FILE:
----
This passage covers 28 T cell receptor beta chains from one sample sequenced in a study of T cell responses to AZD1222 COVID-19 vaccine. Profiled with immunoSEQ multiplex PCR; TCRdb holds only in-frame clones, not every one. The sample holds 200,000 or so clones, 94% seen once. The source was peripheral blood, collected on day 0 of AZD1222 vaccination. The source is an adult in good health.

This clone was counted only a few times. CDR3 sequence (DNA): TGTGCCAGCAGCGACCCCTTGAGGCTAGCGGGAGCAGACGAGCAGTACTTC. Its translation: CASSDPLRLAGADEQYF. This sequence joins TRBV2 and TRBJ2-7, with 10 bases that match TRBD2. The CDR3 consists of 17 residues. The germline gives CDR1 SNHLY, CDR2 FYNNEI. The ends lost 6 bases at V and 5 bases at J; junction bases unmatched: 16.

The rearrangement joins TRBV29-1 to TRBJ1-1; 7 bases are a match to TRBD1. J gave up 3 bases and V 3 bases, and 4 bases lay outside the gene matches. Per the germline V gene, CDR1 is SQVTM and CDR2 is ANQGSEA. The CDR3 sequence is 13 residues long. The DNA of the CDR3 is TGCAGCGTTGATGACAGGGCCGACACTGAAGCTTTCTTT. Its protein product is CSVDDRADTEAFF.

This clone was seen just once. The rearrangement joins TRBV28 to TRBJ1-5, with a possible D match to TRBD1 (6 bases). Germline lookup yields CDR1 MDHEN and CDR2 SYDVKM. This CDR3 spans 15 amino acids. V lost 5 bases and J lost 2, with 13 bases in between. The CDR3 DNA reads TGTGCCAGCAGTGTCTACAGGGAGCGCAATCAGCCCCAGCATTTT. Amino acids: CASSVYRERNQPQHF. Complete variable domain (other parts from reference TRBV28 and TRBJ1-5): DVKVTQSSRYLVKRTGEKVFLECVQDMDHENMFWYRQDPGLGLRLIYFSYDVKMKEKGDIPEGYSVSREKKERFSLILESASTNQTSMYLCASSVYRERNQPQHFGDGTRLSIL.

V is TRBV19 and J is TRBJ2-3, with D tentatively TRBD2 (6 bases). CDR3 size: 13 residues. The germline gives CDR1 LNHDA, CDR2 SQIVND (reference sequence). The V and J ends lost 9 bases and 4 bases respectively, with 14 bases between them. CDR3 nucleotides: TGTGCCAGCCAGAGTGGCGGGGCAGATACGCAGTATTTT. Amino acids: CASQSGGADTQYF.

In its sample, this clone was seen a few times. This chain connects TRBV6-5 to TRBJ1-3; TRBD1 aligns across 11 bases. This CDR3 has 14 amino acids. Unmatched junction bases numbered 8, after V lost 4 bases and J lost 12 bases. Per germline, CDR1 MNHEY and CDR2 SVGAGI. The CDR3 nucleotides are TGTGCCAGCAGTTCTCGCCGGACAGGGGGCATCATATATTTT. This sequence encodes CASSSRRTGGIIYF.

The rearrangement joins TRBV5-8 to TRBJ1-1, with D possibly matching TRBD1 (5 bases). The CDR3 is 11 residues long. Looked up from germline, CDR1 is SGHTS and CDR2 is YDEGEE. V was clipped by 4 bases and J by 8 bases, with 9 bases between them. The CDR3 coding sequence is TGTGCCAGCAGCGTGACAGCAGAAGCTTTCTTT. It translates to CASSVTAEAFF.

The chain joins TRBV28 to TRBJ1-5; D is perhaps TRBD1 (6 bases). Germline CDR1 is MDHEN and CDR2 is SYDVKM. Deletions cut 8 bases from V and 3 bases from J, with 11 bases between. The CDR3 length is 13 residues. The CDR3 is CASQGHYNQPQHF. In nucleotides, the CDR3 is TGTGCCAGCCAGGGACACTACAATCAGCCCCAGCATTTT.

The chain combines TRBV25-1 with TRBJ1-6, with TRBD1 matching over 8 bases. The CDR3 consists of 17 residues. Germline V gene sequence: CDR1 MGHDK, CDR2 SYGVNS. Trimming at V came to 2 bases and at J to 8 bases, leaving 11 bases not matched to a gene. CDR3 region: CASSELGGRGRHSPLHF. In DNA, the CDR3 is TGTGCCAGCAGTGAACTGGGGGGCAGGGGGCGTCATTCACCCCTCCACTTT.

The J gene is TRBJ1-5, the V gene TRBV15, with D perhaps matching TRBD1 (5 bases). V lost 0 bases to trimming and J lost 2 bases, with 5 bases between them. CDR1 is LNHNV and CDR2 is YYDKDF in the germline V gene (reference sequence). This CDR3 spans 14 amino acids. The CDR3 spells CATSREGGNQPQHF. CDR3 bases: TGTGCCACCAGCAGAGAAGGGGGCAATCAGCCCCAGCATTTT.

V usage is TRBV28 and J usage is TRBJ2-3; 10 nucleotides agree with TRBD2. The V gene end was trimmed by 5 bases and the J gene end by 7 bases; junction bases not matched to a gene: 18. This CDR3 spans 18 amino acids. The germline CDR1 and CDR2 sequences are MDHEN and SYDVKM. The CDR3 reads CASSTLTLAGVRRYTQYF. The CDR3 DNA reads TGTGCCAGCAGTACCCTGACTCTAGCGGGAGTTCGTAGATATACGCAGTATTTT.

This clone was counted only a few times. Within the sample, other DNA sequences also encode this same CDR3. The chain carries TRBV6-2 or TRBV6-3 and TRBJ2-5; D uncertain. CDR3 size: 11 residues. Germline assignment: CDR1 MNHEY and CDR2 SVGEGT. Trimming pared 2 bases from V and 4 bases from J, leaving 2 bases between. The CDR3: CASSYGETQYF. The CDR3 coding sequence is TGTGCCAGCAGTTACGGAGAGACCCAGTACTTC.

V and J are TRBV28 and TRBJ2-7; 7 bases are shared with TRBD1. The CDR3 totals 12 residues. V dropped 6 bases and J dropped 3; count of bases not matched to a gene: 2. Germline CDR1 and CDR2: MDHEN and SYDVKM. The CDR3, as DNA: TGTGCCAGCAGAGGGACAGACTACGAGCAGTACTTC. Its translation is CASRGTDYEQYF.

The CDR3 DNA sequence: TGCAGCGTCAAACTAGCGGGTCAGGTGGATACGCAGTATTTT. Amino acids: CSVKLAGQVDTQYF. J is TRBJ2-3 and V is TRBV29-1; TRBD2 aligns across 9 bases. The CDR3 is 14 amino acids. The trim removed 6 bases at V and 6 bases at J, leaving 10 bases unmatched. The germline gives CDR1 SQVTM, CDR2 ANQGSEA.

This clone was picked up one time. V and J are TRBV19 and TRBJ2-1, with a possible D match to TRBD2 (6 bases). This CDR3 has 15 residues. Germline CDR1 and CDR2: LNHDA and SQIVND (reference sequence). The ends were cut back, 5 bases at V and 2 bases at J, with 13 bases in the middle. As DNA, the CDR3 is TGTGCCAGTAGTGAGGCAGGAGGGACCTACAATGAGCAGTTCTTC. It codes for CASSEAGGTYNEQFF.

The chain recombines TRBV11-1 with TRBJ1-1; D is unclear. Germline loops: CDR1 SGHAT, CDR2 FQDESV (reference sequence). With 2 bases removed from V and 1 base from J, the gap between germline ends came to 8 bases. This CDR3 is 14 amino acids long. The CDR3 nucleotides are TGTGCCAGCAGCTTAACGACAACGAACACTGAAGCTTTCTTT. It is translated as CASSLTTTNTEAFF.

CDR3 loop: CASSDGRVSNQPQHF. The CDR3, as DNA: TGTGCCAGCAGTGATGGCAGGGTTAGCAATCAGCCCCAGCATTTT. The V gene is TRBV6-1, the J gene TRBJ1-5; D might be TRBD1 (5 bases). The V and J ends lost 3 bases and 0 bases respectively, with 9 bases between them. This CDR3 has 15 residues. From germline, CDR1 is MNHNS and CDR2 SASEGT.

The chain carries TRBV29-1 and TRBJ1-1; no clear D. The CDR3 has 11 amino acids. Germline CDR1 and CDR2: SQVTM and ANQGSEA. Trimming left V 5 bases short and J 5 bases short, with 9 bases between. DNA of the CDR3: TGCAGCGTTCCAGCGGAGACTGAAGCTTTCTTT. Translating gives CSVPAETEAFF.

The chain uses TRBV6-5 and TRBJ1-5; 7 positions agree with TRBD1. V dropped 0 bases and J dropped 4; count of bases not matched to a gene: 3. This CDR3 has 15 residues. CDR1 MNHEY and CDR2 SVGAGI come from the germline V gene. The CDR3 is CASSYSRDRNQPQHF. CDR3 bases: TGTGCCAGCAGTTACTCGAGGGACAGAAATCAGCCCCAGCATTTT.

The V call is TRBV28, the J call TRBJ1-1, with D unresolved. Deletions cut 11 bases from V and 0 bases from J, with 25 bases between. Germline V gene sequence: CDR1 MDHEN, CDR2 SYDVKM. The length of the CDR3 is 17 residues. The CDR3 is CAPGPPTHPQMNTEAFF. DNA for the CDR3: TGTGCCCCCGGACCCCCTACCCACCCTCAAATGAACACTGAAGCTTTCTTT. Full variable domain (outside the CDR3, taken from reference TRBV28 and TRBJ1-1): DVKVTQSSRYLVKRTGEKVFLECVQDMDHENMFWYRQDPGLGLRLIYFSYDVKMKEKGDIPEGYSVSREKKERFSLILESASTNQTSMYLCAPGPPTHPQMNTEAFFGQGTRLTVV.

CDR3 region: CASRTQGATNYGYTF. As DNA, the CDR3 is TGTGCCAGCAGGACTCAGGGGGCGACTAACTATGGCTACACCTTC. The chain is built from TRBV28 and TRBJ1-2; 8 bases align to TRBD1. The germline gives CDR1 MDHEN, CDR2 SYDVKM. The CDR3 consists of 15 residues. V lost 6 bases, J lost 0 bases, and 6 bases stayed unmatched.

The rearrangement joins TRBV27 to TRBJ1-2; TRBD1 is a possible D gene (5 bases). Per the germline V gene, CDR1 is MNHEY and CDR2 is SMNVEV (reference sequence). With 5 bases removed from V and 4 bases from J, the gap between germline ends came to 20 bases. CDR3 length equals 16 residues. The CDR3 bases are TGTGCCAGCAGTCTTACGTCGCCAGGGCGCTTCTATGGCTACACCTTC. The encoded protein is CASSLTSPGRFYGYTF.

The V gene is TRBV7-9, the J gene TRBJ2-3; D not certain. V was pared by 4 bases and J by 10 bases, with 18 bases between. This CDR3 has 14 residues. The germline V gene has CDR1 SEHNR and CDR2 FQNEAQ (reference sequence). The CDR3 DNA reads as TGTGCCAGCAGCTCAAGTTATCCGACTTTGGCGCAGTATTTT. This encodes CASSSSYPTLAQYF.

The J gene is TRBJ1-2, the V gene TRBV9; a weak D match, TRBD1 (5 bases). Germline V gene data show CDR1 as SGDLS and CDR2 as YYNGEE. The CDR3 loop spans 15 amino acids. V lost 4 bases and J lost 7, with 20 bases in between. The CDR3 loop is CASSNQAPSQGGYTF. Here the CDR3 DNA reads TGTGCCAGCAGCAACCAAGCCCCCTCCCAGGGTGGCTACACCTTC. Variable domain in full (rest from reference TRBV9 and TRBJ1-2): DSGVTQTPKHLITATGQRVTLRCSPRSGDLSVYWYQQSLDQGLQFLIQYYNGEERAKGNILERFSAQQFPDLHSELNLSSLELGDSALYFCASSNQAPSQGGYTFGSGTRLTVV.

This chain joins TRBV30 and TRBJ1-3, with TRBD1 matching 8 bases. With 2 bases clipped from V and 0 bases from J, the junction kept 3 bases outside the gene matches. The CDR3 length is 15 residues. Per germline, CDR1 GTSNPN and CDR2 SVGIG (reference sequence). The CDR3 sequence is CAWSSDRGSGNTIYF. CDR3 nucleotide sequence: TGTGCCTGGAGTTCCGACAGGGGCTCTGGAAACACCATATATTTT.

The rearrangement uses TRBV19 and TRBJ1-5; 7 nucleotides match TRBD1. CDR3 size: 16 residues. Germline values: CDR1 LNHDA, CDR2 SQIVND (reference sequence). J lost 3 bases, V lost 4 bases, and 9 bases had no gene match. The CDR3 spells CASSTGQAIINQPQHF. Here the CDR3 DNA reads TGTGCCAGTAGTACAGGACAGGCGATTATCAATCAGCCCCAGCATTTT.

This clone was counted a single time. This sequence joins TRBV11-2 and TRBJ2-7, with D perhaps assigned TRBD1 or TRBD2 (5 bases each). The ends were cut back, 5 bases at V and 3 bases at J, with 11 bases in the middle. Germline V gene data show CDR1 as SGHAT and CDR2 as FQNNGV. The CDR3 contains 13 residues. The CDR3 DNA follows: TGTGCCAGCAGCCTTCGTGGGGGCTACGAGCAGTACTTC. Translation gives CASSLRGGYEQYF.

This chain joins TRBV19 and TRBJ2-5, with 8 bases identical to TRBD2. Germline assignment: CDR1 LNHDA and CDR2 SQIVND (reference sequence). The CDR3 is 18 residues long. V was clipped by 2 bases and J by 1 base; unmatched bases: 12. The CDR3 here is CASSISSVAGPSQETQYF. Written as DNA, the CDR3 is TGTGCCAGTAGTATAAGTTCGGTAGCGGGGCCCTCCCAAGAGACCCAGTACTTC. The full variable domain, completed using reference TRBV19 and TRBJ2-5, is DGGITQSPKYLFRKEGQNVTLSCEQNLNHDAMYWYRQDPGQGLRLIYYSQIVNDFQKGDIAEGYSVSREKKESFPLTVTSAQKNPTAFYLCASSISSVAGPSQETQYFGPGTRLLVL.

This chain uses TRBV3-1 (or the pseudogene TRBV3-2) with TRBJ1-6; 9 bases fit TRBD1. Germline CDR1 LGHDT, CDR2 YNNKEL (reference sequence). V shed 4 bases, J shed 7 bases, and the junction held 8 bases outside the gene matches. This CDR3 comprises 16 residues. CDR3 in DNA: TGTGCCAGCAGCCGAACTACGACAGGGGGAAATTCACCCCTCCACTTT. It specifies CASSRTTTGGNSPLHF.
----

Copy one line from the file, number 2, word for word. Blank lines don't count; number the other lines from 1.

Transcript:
This clone was counted only a few times. CDR3 sequence (DNA): TGTGCCAGCAGCGACCCCTTGAGGCTAGCGGGAGCAGACGAGCAGTACTTC. Its translation: CASSDPLRLAGADEQYF. This sequence joins TRBV2 and TRBJ2-7, with 10 bases that match TRBD2. The CDR3 consists of 17 residues. The germline gives CDR1 SNHLY, CDR2 FYNNEI. The ends lost 6 bases at V and 5 bases at J; junction bases unmatched: 16.